This year marks the 40th anniversary of the passage of Title IX of the Education Amendments of 1972 addressing gender equity in educational programming. For the first time, this groundbreaking legislation mandated equal opportunity for women in all fields of federally funded public education. The passage of Title IX changed the American education system in ways unimaginable just decades earlier.
The Wisconsin USDA Interagency Conference, hosted by the Federal Women’s Program (FWP), is also celebrating its 40th year of existence.
The USDA Interagency Conference is held annually during the month of March. The conference often takes on a theme, but always has the primary goal of providing training in the areas of career advancement, communication enhancement, service improvement, and interpersonal skills enrichment. By bringing together employees from the various agencies, it creates an opportunity for networking.
This year, the one-day conference took place in Wausau, Wis., with more than 115 attendees from around the State.
Pat Leavenworth, State Conservationist for Natural Resources Conservation Service (NRCS), and the 2012 conference lead agency, opened the conference highlighting the 40th Anniversary of Title IX of the Education Amendments. She also shared with attendees her own experience as a student at Mount Holyoke College. The college was the first women’s college to provide educational opportunities to women equal to the opportunities available to men. Mount Holyoke College was model for a multitude of other women’s colleges throughout the country after the passage of the new legislation.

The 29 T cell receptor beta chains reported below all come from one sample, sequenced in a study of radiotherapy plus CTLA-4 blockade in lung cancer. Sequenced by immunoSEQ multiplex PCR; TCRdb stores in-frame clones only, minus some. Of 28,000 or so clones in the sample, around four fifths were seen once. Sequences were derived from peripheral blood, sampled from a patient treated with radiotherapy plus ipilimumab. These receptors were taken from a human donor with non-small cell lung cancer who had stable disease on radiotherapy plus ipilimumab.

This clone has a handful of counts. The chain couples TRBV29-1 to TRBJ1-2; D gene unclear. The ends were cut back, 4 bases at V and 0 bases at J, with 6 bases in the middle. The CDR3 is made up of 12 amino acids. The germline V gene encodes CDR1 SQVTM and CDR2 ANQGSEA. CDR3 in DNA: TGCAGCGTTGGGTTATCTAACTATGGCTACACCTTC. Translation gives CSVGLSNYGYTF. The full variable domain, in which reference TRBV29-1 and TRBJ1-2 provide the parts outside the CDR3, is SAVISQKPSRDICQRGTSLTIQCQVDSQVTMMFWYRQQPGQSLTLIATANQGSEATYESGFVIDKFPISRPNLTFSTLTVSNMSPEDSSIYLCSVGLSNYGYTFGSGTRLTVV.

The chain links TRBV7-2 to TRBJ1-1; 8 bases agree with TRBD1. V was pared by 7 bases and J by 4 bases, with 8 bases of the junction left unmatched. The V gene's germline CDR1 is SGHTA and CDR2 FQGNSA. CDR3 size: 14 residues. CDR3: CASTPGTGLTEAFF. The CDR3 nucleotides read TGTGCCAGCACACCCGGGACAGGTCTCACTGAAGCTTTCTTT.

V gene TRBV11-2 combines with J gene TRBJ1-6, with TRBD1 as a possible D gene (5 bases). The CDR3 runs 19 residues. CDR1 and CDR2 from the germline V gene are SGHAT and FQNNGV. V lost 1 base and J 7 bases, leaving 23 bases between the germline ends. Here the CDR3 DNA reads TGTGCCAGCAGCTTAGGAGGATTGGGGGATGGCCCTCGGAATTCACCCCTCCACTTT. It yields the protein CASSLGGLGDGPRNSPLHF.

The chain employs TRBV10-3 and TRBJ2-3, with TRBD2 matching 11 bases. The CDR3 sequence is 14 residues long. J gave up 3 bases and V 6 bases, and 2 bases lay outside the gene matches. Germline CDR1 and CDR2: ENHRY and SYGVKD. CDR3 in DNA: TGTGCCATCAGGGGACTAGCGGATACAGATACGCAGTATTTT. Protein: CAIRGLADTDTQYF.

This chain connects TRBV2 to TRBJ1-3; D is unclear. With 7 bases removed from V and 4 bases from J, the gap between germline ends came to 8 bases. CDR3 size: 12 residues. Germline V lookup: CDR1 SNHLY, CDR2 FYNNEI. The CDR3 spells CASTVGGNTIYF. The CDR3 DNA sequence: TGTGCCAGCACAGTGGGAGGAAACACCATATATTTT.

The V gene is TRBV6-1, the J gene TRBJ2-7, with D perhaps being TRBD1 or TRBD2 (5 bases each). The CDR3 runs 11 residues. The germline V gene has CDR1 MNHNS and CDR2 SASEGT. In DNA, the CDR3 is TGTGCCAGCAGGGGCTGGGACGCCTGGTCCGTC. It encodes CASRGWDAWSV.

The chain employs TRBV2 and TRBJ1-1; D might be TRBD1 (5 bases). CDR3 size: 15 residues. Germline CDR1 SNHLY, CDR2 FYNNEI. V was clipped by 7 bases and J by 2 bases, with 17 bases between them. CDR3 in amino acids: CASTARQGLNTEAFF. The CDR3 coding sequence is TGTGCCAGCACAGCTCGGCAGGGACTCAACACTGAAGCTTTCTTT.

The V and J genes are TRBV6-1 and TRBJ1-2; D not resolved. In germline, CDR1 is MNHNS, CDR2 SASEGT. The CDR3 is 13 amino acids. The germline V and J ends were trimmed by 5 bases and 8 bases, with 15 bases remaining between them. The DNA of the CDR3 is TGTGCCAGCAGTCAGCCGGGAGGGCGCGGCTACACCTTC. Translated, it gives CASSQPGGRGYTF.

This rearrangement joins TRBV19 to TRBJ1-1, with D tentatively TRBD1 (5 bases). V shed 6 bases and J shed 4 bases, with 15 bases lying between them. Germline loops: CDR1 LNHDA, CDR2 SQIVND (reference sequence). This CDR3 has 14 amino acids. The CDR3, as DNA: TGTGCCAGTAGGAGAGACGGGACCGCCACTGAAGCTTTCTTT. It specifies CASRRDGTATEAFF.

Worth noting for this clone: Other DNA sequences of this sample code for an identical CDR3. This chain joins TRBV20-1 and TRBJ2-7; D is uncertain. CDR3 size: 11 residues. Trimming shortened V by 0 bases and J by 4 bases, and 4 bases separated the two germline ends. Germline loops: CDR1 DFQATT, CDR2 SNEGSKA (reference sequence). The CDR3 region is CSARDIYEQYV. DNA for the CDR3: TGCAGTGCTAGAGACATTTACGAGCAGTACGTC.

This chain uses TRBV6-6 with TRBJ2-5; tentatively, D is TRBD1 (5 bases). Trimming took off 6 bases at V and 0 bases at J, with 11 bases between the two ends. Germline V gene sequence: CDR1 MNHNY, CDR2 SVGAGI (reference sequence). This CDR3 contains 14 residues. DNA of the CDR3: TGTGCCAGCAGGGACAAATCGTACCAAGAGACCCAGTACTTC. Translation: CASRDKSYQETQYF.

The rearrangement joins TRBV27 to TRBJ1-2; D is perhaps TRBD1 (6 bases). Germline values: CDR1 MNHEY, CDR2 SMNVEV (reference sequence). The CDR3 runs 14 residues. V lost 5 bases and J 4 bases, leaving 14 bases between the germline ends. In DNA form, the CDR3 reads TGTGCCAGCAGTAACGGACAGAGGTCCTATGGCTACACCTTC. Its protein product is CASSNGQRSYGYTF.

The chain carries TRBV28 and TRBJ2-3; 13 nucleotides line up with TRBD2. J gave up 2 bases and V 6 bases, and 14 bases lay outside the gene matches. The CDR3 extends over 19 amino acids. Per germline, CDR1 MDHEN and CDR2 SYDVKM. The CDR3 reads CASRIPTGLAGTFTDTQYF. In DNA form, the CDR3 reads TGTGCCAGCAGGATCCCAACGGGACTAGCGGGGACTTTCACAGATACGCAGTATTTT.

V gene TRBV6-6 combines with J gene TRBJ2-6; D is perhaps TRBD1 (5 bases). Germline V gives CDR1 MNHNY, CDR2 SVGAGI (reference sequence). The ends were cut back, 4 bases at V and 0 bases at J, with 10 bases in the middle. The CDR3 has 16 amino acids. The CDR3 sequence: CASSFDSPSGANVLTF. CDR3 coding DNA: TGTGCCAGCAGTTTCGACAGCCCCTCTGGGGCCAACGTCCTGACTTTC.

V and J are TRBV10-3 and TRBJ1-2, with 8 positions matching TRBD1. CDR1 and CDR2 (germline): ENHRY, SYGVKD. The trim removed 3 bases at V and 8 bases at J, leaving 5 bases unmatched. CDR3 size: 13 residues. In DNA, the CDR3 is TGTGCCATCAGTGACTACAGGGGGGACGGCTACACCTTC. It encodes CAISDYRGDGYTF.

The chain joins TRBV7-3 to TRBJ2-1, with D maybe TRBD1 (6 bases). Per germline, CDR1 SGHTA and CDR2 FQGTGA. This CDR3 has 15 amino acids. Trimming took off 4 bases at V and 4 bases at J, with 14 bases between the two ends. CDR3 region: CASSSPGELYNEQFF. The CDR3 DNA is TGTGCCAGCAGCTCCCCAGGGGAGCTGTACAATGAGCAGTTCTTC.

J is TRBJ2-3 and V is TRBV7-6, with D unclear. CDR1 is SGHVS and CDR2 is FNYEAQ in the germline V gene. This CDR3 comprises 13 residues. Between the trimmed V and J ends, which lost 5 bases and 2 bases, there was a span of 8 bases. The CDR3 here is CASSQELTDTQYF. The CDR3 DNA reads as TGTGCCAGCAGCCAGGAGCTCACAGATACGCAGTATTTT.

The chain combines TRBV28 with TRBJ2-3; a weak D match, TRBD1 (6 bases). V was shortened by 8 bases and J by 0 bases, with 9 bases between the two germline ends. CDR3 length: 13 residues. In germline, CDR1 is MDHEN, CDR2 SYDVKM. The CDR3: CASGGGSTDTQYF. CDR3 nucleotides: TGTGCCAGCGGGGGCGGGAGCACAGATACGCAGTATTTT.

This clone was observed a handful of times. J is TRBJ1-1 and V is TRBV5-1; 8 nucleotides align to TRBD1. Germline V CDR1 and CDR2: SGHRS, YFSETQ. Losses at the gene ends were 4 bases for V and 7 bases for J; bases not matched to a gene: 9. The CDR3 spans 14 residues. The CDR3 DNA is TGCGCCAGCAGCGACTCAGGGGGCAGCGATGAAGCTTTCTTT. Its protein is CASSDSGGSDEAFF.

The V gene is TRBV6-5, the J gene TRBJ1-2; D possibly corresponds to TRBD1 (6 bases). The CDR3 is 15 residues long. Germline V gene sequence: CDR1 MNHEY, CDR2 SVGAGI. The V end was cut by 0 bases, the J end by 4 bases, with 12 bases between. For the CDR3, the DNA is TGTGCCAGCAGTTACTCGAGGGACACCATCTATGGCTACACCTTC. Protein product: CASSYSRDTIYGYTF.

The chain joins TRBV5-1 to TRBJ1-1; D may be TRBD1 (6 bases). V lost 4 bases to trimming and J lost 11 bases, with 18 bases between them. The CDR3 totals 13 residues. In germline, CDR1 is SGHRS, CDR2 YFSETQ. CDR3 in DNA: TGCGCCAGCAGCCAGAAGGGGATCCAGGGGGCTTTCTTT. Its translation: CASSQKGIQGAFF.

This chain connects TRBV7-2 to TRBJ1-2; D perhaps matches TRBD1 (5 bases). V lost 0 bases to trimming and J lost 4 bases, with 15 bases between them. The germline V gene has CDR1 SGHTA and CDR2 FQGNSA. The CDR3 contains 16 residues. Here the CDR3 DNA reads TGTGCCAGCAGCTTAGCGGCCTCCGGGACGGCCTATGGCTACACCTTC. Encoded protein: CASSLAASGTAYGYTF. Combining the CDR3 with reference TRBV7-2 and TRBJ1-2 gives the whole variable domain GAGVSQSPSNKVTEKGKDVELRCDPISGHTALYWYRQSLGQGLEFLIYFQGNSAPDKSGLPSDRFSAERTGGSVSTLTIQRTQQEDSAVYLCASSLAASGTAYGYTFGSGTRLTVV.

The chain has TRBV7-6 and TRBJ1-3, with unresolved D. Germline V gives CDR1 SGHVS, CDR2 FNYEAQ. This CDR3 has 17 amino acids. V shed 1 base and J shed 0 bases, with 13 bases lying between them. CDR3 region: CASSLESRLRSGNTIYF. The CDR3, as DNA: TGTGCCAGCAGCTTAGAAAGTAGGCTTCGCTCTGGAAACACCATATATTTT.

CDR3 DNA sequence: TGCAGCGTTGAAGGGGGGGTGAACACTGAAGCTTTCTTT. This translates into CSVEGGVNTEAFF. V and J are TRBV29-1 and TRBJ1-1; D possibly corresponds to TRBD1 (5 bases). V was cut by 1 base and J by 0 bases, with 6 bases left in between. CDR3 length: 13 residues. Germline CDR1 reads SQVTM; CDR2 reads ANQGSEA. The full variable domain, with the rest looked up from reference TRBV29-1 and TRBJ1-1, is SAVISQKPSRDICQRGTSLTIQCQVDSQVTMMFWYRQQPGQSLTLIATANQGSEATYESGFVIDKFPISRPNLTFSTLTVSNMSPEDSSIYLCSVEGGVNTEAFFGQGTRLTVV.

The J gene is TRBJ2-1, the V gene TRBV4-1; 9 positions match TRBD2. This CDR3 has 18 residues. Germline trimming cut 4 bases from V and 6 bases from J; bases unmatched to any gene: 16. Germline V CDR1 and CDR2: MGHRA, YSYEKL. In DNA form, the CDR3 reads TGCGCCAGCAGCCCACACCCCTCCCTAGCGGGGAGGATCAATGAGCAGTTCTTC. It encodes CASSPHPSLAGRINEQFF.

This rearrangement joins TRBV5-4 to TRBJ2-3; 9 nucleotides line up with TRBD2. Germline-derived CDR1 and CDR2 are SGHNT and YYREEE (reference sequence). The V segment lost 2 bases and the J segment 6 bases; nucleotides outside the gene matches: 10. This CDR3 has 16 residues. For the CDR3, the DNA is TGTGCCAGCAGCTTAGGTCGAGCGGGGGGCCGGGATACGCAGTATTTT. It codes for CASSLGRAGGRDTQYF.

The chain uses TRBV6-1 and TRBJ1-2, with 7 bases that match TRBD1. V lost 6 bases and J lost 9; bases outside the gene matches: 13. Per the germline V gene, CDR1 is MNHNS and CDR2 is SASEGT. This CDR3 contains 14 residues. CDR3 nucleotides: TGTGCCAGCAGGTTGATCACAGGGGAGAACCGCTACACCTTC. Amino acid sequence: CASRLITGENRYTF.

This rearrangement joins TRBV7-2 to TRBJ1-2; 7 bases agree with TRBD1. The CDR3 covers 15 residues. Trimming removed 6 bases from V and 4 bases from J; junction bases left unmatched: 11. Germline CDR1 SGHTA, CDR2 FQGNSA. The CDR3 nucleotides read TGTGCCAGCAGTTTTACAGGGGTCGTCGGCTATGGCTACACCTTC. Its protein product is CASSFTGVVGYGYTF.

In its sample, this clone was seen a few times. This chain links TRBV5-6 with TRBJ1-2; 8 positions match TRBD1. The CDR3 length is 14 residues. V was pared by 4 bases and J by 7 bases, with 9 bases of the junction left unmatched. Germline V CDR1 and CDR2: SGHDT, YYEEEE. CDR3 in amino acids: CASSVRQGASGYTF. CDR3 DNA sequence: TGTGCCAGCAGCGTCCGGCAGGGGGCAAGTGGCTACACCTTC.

The day’s keynote speaker was a fellow USDA employee, NRCS Engineer Caroline Clarin, who shared her experiences while living and working in a war zone. Clarin spent 24 months as an Agricultural Advisor on a Provincial Reconstruction Team in Paktika Province, Afghanistan. Clarin worked to support dedicated Afghans to provide training and extension services at the district centers. Over a 14-month period, the team trained several thousand farmers in subsistence farming techniques, mentored the local sub-governors, and worked with elders’ shuras to connect the communities to the local government through small irrigation infrastructure projects. The work had a positive impact on the security in the province. Clarin received multiple awards for her service in Afghanistan, including a Commander’s Award for Civilian Service, a Superior Civilian Service award from the Department of Defense, a Meritorious Honor Award, and a Superior Honor Award from the US Department of State.
“We support this event because it makes a positive impact on the culture of the federal workplace,” said Stan Gruszynski, USDA Rural Development state director. “The contribution that each of you and your counterparts make everyday not only ensures that we meet our missions, it also completes the contract and guarantees the trust citizens place with their government. A unique privilege of a democratic system of government is the service of citizens by citizens.”